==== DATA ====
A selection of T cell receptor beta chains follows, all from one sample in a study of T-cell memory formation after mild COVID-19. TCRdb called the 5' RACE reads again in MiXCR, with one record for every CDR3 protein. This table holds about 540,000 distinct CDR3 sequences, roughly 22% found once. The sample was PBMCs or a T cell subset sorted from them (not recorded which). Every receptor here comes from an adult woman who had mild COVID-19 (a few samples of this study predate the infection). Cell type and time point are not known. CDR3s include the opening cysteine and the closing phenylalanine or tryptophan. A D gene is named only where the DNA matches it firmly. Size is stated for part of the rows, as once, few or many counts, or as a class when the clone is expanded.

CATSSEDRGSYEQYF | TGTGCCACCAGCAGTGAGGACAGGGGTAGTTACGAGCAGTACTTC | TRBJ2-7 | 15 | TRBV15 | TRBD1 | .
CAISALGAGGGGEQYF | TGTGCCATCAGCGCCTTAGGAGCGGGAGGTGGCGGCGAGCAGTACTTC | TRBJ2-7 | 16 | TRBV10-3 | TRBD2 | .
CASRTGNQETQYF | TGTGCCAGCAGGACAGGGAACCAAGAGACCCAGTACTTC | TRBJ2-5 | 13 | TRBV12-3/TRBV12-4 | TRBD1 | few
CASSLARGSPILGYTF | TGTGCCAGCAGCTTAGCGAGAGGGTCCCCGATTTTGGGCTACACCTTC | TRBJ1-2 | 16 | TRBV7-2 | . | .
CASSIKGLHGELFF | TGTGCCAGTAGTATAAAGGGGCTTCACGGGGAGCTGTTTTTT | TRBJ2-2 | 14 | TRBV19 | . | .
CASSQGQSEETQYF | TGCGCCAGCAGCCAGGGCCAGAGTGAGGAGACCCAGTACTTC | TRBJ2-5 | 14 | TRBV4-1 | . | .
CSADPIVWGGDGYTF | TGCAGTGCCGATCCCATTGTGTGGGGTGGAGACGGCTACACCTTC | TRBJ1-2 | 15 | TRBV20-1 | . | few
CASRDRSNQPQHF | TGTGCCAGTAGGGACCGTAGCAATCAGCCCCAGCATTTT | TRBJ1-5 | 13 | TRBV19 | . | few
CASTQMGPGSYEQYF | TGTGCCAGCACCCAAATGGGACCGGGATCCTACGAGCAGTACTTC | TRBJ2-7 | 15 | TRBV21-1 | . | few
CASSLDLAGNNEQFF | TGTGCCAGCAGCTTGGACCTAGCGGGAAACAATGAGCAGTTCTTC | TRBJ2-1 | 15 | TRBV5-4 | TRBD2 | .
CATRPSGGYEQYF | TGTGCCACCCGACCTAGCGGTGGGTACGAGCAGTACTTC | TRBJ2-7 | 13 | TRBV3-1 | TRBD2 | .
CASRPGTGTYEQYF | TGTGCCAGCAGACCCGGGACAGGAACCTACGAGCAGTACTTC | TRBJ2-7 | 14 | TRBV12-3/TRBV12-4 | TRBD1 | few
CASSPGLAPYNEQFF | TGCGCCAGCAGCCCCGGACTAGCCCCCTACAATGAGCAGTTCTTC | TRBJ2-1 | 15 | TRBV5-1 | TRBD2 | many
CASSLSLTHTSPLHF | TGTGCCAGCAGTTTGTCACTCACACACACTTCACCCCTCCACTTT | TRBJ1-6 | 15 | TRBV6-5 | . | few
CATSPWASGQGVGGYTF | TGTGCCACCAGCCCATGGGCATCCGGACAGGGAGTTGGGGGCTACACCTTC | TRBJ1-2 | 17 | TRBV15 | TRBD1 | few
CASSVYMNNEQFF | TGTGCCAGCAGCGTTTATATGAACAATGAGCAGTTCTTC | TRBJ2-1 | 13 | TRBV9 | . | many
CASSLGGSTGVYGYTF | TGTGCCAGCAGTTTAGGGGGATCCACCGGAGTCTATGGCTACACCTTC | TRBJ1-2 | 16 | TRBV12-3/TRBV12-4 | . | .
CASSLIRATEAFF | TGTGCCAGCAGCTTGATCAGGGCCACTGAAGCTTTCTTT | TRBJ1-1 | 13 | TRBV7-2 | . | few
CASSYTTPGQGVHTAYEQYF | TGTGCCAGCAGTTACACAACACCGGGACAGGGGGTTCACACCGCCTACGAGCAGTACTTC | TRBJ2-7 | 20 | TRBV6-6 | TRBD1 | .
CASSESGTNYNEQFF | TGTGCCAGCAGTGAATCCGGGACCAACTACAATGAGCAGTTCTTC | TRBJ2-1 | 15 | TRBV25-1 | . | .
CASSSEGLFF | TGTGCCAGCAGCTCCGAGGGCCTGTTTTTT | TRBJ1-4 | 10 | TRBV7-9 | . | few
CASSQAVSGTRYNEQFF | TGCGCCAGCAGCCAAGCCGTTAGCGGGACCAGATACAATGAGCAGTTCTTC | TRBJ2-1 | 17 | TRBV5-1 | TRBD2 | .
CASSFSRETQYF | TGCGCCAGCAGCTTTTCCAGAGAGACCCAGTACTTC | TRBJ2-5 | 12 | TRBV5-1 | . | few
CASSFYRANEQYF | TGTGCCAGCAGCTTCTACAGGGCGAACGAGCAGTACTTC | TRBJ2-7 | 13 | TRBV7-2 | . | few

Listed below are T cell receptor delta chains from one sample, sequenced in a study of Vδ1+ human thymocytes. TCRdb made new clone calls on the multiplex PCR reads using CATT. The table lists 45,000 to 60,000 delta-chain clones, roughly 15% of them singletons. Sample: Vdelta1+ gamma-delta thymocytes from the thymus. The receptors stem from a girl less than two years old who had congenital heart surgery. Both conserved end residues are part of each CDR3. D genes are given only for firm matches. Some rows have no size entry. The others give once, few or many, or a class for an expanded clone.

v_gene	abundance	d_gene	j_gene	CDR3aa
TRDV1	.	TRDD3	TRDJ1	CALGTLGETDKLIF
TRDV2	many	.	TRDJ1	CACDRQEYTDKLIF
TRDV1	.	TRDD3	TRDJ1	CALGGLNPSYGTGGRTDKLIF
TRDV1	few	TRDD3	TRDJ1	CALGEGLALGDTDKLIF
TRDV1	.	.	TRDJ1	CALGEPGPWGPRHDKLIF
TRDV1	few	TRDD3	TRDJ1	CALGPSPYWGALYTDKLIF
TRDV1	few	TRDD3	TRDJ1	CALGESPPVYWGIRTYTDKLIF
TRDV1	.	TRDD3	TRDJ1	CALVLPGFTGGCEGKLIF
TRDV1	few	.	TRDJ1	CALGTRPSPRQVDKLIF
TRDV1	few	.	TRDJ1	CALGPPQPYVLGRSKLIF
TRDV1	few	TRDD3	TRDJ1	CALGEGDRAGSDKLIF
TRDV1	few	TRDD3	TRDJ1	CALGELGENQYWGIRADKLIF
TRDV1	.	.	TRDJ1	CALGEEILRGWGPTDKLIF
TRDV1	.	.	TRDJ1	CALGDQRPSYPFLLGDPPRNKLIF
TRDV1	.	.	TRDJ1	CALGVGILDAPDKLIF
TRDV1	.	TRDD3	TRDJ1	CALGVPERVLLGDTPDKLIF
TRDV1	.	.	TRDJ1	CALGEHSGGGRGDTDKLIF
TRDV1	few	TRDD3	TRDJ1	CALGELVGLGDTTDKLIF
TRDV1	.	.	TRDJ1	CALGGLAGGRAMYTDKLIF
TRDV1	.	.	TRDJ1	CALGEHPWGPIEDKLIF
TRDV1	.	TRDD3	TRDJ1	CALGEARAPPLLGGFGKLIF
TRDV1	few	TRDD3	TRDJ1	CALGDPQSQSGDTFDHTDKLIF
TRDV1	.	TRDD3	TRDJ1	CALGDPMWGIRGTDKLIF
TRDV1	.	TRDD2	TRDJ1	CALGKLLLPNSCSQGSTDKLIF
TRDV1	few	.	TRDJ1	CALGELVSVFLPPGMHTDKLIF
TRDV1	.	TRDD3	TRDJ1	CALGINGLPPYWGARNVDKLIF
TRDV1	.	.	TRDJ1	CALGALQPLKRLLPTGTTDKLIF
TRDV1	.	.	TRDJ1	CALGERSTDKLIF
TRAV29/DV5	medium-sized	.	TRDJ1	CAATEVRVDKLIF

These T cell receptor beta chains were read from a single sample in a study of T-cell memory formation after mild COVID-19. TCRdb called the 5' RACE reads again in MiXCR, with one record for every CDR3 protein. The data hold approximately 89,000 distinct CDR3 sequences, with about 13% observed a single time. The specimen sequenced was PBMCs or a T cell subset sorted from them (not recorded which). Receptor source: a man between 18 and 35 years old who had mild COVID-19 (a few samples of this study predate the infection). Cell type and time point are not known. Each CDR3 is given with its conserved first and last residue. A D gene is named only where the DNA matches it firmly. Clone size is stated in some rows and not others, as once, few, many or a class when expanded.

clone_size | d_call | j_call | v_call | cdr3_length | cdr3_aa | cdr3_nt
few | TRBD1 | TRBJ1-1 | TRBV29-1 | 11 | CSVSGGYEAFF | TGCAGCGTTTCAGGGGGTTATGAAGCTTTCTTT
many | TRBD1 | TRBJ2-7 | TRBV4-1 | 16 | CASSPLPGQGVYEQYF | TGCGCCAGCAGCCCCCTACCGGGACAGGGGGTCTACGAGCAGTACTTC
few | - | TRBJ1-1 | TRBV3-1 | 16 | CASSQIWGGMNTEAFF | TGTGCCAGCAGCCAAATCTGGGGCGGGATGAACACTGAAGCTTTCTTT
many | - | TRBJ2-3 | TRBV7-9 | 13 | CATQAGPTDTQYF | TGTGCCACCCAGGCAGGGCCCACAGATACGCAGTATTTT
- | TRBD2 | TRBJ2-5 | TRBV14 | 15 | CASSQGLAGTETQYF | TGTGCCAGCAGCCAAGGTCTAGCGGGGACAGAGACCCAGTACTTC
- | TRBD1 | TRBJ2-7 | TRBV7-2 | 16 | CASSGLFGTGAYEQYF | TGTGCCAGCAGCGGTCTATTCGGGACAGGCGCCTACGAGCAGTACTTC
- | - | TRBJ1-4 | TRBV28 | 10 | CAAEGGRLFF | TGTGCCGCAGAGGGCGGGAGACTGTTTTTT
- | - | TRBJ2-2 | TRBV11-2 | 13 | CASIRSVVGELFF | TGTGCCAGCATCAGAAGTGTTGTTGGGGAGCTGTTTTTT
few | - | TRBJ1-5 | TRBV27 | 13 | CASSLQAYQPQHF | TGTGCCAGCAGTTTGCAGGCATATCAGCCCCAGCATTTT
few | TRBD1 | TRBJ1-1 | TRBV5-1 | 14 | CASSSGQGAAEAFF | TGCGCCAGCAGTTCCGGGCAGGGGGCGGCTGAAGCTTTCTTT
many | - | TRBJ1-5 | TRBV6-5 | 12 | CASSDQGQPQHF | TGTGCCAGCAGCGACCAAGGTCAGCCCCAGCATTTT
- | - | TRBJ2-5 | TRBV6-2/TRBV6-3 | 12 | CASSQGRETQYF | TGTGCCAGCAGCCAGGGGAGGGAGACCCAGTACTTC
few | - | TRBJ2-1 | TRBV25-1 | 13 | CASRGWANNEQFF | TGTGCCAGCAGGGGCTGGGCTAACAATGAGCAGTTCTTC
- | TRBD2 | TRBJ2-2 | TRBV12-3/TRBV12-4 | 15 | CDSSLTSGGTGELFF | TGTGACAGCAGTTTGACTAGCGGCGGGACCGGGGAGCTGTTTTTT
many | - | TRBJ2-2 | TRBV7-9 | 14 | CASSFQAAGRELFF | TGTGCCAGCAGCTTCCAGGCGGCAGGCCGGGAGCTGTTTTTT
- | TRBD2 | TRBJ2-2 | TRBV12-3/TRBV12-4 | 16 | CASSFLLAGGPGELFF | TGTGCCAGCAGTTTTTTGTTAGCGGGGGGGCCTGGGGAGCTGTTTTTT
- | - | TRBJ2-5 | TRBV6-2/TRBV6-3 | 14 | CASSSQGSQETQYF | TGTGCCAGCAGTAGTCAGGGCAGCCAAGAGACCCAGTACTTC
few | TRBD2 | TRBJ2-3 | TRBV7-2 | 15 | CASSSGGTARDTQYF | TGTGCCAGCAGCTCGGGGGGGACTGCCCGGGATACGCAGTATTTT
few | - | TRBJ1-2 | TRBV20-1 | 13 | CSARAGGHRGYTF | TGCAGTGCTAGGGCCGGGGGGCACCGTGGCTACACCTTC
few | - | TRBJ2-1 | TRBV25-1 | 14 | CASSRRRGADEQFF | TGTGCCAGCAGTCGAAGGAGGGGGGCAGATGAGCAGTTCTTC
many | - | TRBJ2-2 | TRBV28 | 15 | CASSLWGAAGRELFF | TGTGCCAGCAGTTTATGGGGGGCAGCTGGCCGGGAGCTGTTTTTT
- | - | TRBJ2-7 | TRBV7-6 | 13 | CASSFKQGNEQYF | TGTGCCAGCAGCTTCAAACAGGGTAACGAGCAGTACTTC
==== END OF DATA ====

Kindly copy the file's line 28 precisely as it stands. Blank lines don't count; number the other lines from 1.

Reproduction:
TRDV1	.	TRDD3	TRDJ1	CALGTLGETDKLIF